Inherit the Wind by Jerome Lawrence and Robert E. Lee
The play is based on a real life event. In 1925 a school teacher, John Scopes (Cates in the play), broke the laws of Tennessee by teaching Darwin`s theory of evolution. He was arrested, and subjected to what became known as the `Scopes Monkey Trial`. He was defended by the USA`s most famous lawyer, Clarence Darrow (Drummond), and prosecuted by three-times presidential candidate and fundamentalist preacher William Jennings Bryan (Brady). The nation`s press, including the reporter later to become the doyen of American journalism, H L Mencken (Hornbeck), covered the trial, which was also the first (as the play indicates) to be broadcast on radio.
But the struggle between creationists and evolutionists is not the play`s only theme - nor even its main one. Like Arthur Miller in The Crucible, Lawrence and Lee wrote Inherit the Wind in the 1950s as a response to the McCarthyite witch-hunts of suspected communists, which lost many actors and writers their jobs. In their hands, the well-known Scopes story becomes an opportunity to debate many issues relevant to the 1950s and 60s - as well as to us in the new century.
The play is about political cynicism, about power exercised by demagogues for their own ends, about mass hysteria against individuals who dare to hold contentious views, about the misguidedness of those who cling to their own traditions and try to force them on others. The authors ask us to open our minds, to tolerate views other than our own.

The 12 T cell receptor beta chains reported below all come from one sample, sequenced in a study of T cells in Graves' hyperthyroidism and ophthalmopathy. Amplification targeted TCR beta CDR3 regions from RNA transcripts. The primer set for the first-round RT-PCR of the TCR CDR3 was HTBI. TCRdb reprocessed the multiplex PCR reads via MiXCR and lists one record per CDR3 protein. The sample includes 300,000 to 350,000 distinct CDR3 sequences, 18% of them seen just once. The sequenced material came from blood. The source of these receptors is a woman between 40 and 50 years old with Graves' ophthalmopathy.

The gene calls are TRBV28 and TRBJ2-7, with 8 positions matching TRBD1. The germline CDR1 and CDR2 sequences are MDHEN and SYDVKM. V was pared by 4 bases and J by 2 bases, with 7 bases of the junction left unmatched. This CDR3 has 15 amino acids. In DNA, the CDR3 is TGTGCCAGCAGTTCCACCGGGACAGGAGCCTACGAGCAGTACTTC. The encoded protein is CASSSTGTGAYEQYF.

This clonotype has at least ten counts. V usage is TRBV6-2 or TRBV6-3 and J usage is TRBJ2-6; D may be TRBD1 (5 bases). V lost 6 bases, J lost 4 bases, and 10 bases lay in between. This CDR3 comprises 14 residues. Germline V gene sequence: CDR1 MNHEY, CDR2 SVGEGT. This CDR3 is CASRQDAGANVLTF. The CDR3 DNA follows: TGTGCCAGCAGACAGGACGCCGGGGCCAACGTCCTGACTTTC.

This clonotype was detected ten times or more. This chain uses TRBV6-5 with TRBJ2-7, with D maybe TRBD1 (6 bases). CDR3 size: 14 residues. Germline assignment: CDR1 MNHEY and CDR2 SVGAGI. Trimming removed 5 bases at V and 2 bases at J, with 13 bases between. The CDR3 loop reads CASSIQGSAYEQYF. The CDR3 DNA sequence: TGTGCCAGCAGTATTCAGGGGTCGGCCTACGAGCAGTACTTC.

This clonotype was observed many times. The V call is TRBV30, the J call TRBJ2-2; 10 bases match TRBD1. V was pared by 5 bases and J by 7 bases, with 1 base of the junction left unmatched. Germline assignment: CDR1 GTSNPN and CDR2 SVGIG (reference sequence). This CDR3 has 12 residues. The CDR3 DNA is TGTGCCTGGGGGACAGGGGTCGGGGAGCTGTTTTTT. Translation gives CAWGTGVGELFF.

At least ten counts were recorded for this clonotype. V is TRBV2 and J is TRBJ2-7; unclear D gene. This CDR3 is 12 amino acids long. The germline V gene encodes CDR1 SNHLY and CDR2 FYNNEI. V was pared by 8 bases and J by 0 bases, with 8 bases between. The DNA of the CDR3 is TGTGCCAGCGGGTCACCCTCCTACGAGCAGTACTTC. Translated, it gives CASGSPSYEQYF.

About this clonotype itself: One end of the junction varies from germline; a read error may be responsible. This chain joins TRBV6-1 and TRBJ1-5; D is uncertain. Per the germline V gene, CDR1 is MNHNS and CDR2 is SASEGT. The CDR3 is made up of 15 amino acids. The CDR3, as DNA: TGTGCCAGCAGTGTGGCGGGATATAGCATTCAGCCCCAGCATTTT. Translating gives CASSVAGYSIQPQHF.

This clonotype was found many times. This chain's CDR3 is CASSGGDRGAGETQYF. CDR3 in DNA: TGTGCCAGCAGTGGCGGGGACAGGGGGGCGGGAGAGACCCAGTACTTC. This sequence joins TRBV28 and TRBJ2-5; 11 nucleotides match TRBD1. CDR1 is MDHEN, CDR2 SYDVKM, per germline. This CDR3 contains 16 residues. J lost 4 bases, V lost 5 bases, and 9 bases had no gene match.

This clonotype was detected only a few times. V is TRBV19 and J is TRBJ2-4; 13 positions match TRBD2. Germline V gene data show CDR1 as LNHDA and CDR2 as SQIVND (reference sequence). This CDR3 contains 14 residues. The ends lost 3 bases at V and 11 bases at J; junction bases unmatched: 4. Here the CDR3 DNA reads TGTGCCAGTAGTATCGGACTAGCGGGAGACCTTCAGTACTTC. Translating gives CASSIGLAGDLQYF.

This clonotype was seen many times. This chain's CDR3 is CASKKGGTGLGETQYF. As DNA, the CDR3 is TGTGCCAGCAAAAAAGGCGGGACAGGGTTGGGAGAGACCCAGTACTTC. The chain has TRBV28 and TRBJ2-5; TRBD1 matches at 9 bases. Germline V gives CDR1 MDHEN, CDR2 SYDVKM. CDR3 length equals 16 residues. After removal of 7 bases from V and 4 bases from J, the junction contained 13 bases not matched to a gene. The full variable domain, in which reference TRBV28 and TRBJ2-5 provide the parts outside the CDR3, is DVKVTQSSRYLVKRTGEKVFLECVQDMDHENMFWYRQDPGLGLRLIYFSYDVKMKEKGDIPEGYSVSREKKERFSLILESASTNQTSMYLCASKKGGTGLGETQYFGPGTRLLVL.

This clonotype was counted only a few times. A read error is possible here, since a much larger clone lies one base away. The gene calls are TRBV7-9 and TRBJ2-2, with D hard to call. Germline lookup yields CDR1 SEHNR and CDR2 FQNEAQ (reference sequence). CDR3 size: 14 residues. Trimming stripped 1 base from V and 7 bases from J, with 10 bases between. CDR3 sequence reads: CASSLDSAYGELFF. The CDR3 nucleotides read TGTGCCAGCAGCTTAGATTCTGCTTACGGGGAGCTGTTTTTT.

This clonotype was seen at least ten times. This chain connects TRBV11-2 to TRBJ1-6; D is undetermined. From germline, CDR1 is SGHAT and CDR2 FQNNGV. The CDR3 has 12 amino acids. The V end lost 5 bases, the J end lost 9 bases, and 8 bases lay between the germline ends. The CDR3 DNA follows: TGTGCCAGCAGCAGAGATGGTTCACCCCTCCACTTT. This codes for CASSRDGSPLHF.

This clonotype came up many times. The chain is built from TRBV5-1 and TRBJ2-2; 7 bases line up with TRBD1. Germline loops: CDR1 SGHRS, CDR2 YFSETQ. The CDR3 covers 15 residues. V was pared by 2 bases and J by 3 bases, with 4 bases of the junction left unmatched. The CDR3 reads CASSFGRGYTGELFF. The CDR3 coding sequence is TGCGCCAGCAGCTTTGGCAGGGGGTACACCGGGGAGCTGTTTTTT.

They see the dangers of organised religion, whenever it becomes too formulaic and dogmatic. It can stifle honest doubt, kill creative thought and alienate people from each other. The play provokes us to ask, with Drummond, where true spirituality lies. In a child`s power to master the multiplication table, he says, there is more sanctity than all your shouted `Amens`, `Holy, Holies` and `Hosannahs`. We must recognise what is true and honest and, if need be, must fight for it. We may not always win, but our efforts give inspiration to those who come after us.
This is a play of ideas, but it is also a very good, well-made play, full of incident and colour, and peopled with rounded characters. Lawrence and Lee wanted it to be recognised as universal rather than local, and it has, in fact, been performed in over thirty languages. The English version, however, resists being played as a British play. Its themes may be universal, and as relevant to Britain as to anywhere, but its situations, its characters and its speech rhythms are quintessentially American. We have done our best to rise to this challenge. But maybe our biggest challenge will be to convince our audience, huddled in Hampstead Parish Church in November, that we are in a sweltering courtroom in the Deep South, with the temperature at 97 in the shade.
Bill Risebero / November 2000
Review from the Magazine of the Parish Church St. John-at-Hampstead
With a tramp of feet and a flow of the Stars and Stripes, Pat Gardner and Bill Risebero's fine production of Inherit the Wind took life on the stage of Hampstead Parish Church. I was at once struck by the vigour and powerful control which they showed in the interpretation of this strong and inspiring play, with its crowded cast and bitter conflict between fundamentalism and freedom of speech. Based on a real and world-shaking event (Tennessee in the mid-twenties) it shows a young schoolmaster on trial for allowing the cool wind of Darwin's Origin of Species to play upon the heat of small-town fundamentalism.